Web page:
T is for Telford

The trouble with ignorance is that you seldom know what it is you don’t know, or so one of of my childhood teachers taught me. But this is excusable, he said, because no-one knows everything. True ignorance is when what you think you know turns out to be a no-no. (Are you keeping up at the back?)

I was reminded of this a couple of weeks ago when we visited Ironbridge in the town of Telford in Shropshire. It is famous as the site of the world’s first bridge made of iron. It was built in 1779 by Thomas Telford, or so I thought, but I was truly ignorant.

Blast FurnaceAs you can see from my photo above, the bridge spans the Severn Gorge and I based my assumption that it was a Thomas Telford construct on the fact that the new town was named in his honour in when it was created in 1968.

In fact, the bridge was designed by Thomas Farnolls Pritchard and Abraham Darby III was commissioned to cast and build it. Iron had been too expensive to use as a construction material until Abraham Darby I created a blast furnace fuelled by coke, rather than charcoal.

You can visit the furnace today as you can see from my photo above right. It is preserved in the neighbouring village of Coalbrookdale where the Iron Bridge was cast.

Bridge TollUnsurprisingly for the time, patrons had to pay a toll to use the bridge. Left is the list of charges depending on your mode of transport that hung outside the tollhouse.

If you click my photo to read the bottom bit you discover that no-one was exempt from the charges, not even the royal family!

Back to Thomas Telford, he was the renowned Scottish-born engineer responsible for many of the engineering marvels of the 18th century.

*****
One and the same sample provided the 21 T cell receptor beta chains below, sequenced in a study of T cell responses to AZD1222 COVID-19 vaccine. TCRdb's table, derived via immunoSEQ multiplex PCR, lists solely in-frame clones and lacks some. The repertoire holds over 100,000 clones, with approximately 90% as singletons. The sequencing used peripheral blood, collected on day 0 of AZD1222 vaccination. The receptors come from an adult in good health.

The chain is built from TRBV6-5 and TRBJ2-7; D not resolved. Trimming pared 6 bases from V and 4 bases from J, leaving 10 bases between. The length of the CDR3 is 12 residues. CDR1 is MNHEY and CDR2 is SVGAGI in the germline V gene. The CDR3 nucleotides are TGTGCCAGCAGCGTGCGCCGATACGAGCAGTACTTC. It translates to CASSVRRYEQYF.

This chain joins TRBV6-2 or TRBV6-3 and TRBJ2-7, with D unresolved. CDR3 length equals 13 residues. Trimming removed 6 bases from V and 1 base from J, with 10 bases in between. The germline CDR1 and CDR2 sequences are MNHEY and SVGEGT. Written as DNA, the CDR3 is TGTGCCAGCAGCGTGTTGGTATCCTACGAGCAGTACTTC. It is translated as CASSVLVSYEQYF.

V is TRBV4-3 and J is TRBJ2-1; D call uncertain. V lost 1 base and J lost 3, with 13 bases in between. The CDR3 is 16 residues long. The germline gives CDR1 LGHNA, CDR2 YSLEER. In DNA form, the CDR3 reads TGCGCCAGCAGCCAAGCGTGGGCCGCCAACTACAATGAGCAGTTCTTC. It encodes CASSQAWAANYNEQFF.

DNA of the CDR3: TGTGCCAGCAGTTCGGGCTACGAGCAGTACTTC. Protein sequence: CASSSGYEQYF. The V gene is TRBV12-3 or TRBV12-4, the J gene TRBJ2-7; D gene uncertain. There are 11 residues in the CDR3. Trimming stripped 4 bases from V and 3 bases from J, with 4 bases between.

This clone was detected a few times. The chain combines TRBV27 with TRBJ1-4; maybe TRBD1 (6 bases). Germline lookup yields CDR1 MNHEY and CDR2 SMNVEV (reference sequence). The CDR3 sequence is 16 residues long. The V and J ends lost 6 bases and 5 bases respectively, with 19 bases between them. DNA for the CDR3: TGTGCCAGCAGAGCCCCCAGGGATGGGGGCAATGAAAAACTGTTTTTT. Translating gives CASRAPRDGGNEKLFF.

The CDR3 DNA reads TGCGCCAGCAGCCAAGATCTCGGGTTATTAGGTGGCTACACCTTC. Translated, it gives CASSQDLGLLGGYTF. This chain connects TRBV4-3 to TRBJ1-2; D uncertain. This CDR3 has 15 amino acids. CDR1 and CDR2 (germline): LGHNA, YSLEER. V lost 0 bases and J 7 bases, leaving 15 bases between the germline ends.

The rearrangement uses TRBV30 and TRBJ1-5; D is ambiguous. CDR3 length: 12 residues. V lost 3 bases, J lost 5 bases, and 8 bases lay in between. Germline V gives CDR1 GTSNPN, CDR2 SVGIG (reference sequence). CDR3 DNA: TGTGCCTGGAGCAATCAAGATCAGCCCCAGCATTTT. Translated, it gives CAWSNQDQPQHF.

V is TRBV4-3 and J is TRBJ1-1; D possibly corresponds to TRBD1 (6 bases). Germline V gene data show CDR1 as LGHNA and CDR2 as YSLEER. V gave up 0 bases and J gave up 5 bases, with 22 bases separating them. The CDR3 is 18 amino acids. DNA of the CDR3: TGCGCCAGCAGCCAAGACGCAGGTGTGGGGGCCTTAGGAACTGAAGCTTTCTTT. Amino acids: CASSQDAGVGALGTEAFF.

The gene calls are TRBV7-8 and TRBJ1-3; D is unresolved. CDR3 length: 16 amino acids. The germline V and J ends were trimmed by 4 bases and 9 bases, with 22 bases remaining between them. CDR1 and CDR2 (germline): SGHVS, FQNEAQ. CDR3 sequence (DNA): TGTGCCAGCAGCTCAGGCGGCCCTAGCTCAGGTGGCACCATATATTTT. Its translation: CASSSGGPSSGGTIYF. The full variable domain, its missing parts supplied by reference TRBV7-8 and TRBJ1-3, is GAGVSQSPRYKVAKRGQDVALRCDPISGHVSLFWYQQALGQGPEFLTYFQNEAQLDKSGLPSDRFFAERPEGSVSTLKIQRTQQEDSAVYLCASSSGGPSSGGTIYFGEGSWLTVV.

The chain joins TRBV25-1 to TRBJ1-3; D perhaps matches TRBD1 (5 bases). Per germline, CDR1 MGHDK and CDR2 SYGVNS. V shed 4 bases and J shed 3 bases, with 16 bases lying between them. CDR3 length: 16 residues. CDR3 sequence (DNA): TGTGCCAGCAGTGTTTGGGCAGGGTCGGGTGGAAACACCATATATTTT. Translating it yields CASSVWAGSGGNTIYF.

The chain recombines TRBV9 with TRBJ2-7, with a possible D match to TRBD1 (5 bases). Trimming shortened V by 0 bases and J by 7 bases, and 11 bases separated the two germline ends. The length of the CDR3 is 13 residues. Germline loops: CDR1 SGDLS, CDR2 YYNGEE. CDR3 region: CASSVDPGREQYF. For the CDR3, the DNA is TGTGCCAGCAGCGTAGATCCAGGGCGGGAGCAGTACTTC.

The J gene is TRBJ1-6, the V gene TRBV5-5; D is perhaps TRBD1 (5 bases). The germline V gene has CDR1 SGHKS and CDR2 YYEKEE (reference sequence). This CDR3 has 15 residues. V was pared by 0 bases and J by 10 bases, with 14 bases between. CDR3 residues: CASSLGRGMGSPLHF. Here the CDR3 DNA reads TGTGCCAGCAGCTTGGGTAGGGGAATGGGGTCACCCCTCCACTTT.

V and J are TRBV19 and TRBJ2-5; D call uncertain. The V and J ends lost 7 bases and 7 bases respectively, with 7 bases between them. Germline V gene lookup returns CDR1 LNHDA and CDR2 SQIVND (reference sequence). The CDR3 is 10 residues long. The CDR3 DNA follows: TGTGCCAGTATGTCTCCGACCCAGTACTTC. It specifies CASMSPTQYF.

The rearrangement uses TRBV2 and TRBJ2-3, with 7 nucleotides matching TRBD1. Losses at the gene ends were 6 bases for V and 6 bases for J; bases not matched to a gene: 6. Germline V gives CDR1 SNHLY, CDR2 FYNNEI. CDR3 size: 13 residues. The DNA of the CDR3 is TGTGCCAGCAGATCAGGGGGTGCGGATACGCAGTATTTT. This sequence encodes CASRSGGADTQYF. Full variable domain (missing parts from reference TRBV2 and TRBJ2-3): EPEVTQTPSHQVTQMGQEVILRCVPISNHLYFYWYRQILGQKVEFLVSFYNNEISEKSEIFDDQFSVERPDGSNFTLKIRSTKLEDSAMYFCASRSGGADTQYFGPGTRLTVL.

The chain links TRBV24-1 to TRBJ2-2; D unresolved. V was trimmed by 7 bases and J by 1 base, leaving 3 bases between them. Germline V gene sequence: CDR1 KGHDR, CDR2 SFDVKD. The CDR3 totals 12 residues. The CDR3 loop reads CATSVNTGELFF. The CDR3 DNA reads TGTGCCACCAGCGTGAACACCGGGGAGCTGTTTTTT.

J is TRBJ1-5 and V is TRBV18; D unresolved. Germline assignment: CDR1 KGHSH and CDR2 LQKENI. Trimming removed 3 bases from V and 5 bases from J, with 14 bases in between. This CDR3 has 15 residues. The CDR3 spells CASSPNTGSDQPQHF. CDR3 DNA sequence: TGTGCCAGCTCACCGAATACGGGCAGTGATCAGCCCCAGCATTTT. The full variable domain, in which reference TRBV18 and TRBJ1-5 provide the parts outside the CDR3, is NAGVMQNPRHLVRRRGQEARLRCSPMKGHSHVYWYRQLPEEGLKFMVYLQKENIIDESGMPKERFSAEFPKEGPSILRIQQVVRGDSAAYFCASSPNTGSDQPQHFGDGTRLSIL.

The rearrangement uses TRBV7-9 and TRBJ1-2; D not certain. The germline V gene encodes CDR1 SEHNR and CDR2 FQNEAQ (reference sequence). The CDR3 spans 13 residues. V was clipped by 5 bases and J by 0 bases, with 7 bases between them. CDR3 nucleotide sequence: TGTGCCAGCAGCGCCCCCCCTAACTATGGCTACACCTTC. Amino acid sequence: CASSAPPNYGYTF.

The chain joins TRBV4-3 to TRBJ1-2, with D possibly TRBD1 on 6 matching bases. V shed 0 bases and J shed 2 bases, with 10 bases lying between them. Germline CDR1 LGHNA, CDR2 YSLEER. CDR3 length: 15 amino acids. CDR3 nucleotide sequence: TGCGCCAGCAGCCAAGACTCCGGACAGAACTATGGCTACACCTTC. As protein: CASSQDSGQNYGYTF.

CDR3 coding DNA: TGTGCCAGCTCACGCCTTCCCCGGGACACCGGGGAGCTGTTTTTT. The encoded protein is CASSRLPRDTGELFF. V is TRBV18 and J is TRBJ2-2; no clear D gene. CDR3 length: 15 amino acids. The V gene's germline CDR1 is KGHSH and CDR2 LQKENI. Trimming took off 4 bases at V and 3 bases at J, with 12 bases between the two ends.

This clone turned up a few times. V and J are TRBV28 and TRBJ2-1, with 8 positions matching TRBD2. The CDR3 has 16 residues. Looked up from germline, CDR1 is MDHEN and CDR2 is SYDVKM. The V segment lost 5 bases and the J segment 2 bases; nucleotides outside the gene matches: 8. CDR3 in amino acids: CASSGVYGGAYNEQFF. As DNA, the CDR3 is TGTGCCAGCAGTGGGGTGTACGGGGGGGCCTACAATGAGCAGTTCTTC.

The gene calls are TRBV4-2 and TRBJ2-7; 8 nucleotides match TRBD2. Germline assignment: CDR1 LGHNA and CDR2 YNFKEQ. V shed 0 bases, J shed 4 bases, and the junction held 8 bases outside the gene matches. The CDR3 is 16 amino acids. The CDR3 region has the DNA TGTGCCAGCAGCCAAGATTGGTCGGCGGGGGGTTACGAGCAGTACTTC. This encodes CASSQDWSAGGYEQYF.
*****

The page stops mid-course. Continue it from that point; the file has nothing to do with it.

Coalbrookdale Museum of IronYou can read more about him here, but the reason he is commemorated by Telford town is because he made his name in Shropshire when he was the county surveyor.

There are ten museums celebrating the area’s industrial past and Telford is well worth a visit if you are ever in that neck of the woods.

I took many photos while we were there and my final offering was taken in the covered section of the Coalbrookdale Museum of Iron. Fittingly it show the cast iron steps leading up to the platform that overlooks the first coke fired forge.

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Nobody’s prefect. If you find any spelling mistakes or other errors in this post, please let me know by highlighting the text and pressing Ctrl+Enter.

6 comments… Add yours
  • rog 1st June 2011

    Your intial quote sounds like something one of the GWB officials might say.

    ROG, ABC Wednesday team

    Reply
  • Meryl 1st June 2011

    Thanks for the travel tips and the reminder that ignorance is not always bliss! LOL

    Reply
  • wanda 1st June 2011

    Very, very interesting post. I’m a little less ignorant after reading it. Thanks!

    Reply
  • Yorkshire Pudding 2nd June 2011

    I have also been to the area. It is where Britain’s great industrial revolution was truly born – sending ripples out to the rest of the world which became changed forever.

    Reply
  • Mr Parrot 3rd June 2011

    Ironbridge and the surrounding area were certainly a major part of the Industrial Revolution, but whether it was the place where it all began is a moot point. The IR was more of a transformation taking place across the country and while what happened in Ironbridge was significant, its role has been played up by local tourist industry!

    Reply
  • Yorkshire Pudding 3rd June 2011

    History.

    Reply

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